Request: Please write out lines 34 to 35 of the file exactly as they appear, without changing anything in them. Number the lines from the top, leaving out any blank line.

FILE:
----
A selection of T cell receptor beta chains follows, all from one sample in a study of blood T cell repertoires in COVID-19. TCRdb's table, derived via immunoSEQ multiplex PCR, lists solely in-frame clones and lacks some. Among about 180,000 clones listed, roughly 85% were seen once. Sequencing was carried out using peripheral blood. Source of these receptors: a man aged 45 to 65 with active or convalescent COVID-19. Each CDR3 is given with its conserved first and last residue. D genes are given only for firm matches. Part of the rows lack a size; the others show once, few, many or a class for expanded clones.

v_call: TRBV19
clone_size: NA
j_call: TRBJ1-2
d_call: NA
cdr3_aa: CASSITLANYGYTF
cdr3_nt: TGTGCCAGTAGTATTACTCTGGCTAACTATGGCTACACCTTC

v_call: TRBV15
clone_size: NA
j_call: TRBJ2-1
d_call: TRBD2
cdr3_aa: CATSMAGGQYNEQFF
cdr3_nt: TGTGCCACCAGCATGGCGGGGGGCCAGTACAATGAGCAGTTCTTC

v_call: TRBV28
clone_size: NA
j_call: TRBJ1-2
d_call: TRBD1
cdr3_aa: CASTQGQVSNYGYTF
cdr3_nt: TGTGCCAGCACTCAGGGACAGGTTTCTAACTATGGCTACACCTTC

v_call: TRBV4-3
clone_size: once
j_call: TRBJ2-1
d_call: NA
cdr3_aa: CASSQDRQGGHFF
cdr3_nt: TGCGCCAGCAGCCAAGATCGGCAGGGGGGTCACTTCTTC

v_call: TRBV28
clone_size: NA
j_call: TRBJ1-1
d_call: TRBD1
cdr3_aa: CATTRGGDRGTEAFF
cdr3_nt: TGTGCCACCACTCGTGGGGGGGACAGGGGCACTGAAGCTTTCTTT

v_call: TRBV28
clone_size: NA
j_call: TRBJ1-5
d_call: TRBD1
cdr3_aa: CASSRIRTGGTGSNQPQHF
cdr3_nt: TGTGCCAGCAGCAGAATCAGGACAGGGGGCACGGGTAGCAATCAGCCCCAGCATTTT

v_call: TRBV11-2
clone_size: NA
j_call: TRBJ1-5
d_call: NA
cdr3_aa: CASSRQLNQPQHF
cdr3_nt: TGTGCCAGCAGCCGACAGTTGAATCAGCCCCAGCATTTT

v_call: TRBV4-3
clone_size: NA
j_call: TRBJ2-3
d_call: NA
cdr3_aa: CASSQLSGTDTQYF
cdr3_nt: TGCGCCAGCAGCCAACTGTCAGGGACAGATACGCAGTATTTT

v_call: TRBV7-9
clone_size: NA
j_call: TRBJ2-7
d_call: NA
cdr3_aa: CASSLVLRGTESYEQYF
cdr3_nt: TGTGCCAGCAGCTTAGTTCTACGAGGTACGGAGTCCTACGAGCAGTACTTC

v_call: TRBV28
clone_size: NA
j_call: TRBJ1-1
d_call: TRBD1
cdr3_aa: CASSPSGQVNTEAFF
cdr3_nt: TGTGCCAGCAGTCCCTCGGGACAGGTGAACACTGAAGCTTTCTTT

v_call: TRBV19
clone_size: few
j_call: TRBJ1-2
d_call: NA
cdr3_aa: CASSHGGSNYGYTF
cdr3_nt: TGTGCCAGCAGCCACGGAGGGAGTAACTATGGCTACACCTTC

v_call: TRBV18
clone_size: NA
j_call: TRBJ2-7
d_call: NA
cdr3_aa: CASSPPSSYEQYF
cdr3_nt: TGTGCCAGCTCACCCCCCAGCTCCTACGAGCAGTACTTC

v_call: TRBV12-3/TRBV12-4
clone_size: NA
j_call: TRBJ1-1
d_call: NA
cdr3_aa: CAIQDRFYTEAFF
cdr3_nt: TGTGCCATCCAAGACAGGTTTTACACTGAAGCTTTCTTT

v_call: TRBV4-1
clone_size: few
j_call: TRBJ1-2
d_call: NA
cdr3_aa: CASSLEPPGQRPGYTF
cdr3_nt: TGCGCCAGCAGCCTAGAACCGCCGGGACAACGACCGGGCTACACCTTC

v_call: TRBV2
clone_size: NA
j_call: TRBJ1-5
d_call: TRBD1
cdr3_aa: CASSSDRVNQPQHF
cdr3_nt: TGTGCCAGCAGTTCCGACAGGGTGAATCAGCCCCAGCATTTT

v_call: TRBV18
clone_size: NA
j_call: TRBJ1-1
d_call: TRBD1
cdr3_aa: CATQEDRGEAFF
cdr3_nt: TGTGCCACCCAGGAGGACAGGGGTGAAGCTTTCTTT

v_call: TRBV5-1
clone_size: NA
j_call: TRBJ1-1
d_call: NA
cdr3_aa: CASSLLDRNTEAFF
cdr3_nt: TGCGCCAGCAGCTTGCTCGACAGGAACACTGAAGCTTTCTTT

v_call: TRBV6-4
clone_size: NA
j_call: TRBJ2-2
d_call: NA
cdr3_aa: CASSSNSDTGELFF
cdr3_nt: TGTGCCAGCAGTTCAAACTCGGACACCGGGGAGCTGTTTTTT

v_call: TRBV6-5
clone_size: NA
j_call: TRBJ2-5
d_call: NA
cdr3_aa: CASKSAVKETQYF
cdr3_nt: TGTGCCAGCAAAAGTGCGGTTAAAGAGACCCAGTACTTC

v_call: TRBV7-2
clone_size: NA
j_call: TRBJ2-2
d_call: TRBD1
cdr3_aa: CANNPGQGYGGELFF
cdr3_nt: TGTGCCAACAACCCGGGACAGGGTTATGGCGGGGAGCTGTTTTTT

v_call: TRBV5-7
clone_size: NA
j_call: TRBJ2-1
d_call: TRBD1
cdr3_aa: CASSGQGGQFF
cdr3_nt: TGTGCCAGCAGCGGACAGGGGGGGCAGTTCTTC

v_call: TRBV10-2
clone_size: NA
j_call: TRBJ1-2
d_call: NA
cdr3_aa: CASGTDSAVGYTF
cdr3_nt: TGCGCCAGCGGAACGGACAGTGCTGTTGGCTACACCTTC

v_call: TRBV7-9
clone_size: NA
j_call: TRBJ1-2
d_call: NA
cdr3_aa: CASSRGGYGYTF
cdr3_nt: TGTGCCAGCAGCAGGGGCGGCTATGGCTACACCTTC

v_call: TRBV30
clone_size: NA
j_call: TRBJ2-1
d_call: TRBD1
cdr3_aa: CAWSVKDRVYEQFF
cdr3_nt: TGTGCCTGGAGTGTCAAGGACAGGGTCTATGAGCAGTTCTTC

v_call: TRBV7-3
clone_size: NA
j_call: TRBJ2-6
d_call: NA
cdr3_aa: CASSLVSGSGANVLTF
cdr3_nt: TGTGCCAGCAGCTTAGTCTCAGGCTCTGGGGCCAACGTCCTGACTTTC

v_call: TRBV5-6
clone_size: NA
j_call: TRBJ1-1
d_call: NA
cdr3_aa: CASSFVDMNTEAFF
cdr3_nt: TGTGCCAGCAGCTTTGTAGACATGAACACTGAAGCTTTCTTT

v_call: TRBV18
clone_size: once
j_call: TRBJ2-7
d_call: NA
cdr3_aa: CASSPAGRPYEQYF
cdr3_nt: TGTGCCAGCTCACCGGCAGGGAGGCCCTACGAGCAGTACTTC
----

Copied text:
j_call: TRBJ1-5
d_call: TRBD1